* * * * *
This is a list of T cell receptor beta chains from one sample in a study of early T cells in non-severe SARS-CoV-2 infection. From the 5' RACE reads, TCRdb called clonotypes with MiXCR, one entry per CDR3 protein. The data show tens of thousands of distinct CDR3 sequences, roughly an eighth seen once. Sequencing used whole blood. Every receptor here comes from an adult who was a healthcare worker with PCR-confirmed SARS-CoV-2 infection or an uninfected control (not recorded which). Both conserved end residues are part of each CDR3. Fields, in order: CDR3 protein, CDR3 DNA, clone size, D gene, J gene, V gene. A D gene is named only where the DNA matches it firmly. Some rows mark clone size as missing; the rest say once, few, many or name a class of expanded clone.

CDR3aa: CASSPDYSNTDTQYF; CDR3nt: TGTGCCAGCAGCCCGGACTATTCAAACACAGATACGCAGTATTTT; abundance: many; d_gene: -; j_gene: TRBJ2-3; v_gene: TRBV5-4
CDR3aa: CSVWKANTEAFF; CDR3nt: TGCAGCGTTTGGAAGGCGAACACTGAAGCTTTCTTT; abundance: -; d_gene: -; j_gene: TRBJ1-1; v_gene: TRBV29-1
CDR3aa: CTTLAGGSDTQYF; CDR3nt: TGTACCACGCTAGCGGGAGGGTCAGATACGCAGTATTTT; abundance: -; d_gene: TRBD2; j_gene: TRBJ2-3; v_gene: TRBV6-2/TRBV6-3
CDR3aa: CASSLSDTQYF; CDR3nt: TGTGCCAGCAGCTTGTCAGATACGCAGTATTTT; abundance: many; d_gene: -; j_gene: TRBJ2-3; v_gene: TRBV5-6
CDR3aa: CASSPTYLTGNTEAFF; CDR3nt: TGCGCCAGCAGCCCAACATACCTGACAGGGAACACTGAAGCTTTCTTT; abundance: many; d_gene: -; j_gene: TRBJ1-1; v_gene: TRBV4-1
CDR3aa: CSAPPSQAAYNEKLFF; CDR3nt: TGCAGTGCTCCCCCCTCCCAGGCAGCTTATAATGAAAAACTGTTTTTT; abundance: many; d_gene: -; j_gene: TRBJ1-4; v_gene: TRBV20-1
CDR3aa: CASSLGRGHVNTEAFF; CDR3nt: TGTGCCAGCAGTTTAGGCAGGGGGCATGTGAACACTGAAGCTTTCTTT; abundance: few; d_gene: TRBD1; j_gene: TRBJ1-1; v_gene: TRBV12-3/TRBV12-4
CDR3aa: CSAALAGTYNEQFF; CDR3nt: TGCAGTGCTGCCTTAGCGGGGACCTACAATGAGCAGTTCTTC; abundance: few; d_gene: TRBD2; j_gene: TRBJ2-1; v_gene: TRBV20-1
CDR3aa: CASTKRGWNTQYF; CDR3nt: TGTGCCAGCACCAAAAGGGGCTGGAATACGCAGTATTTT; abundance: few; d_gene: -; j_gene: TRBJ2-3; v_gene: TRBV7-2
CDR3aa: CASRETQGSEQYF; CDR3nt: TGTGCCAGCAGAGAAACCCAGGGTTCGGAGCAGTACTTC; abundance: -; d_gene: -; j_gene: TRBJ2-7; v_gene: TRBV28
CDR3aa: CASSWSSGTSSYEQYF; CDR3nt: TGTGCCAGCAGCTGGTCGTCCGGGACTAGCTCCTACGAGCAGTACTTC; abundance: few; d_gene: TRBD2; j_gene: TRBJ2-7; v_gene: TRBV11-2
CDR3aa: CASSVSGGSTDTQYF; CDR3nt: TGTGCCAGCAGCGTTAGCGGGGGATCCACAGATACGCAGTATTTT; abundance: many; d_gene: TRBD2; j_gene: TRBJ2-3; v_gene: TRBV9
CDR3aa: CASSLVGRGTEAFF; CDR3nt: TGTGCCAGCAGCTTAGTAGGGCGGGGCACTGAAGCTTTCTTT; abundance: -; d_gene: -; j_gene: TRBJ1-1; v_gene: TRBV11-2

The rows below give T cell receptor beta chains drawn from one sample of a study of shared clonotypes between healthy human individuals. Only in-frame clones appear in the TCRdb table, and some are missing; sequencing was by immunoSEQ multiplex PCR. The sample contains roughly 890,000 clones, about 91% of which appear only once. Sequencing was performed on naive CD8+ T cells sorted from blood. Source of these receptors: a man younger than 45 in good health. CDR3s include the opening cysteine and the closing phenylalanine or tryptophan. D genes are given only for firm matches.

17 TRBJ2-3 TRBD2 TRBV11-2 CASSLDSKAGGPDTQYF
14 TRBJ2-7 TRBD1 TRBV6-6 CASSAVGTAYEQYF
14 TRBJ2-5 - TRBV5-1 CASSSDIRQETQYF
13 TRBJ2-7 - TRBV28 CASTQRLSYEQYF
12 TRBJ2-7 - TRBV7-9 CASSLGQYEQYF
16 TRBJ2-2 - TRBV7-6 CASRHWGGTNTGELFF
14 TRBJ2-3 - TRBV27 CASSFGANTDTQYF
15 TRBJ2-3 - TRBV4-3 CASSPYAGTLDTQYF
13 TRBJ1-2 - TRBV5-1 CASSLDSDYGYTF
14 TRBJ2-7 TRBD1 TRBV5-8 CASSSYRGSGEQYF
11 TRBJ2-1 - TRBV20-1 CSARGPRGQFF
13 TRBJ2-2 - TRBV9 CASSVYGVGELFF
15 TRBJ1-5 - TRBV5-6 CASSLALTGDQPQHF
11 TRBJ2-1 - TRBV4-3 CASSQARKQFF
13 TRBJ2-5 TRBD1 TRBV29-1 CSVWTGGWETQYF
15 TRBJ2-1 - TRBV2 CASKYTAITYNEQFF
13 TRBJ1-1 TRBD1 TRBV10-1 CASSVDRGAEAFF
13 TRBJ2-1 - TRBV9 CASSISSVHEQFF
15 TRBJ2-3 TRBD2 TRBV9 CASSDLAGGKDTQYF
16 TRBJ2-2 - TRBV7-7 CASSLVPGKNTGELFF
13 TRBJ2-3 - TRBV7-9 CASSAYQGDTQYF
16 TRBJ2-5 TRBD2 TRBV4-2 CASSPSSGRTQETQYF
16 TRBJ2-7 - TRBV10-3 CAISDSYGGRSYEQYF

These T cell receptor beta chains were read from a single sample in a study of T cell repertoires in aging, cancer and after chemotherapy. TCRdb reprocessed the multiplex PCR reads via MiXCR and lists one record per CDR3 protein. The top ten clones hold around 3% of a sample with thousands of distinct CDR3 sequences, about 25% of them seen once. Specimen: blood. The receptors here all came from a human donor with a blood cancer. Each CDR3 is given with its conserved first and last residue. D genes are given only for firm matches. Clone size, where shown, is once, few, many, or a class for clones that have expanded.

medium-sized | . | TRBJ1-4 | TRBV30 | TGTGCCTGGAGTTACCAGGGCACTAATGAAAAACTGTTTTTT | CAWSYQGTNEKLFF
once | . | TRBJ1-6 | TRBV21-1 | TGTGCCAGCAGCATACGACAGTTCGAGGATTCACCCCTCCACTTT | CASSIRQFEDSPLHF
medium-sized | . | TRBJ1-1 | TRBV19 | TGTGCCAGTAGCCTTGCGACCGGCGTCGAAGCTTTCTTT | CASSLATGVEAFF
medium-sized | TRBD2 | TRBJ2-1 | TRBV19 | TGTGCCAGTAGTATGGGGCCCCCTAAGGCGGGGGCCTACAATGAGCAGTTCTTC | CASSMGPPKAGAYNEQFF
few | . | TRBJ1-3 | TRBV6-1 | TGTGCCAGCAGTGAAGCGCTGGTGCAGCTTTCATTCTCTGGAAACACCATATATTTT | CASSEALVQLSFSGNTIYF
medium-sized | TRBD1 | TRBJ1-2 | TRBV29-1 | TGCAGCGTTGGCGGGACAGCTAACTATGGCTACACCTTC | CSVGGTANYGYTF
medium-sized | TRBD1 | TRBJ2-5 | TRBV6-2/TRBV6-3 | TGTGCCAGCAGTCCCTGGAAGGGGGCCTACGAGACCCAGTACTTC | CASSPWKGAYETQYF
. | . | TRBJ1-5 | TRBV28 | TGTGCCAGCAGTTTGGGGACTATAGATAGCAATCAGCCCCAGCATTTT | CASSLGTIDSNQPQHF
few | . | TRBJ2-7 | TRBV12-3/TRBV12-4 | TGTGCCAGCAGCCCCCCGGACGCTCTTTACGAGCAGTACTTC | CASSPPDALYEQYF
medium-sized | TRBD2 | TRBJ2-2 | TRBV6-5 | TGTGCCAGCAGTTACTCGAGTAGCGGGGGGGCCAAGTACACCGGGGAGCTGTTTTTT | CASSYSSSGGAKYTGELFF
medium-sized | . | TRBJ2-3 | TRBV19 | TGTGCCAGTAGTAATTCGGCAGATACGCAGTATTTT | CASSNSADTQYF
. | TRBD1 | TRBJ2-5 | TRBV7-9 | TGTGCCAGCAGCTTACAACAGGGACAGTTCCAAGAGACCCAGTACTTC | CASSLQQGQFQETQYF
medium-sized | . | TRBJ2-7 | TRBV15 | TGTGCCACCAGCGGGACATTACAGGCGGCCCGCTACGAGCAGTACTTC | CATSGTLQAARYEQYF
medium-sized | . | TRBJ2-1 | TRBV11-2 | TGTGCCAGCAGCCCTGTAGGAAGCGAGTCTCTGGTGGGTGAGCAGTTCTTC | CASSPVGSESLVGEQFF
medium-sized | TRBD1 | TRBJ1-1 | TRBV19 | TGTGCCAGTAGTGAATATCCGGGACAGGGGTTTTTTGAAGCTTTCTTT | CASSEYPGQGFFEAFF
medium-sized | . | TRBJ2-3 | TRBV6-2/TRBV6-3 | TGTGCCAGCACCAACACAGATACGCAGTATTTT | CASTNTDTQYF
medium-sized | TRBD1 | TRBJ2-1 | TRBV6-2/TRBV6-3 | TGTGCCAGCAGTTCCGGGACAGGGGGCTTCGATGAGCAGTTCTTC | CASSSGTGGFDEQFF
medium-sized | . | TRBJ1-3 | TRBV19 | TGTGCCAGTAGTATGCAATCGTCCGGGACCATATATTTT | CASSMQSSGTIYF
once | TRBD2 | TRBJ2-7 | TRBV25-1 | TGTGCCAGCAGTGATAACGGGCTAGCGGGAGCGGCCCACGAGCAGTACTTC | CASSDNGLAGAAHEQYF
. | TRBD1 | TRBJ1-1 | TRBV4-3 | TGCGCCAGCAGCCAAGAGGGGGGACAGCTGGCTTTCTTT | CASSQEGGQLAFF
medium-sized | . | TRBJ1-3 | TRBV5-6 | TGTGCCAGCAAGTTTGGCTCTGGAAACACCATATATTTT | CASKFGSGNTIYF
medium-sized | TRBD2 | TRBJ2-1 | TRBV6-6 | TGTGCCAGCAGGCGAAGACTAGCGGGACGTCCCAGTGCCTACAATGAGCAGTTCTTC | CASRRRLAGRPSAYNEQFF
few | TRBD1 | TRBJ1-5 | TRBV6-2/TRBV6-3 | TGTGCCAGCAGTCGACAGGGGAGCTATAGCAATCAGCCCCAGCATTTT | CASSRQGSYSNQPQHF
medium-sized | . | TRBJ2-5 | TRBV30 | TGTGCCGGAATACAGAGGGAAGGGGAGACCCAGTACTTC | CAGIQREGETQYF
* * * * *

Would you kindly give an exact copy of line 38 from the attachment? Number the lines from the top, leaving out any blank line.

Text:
16 TRBJ2-7 - TRBV10-3 CAISDSYGGRSYEQYF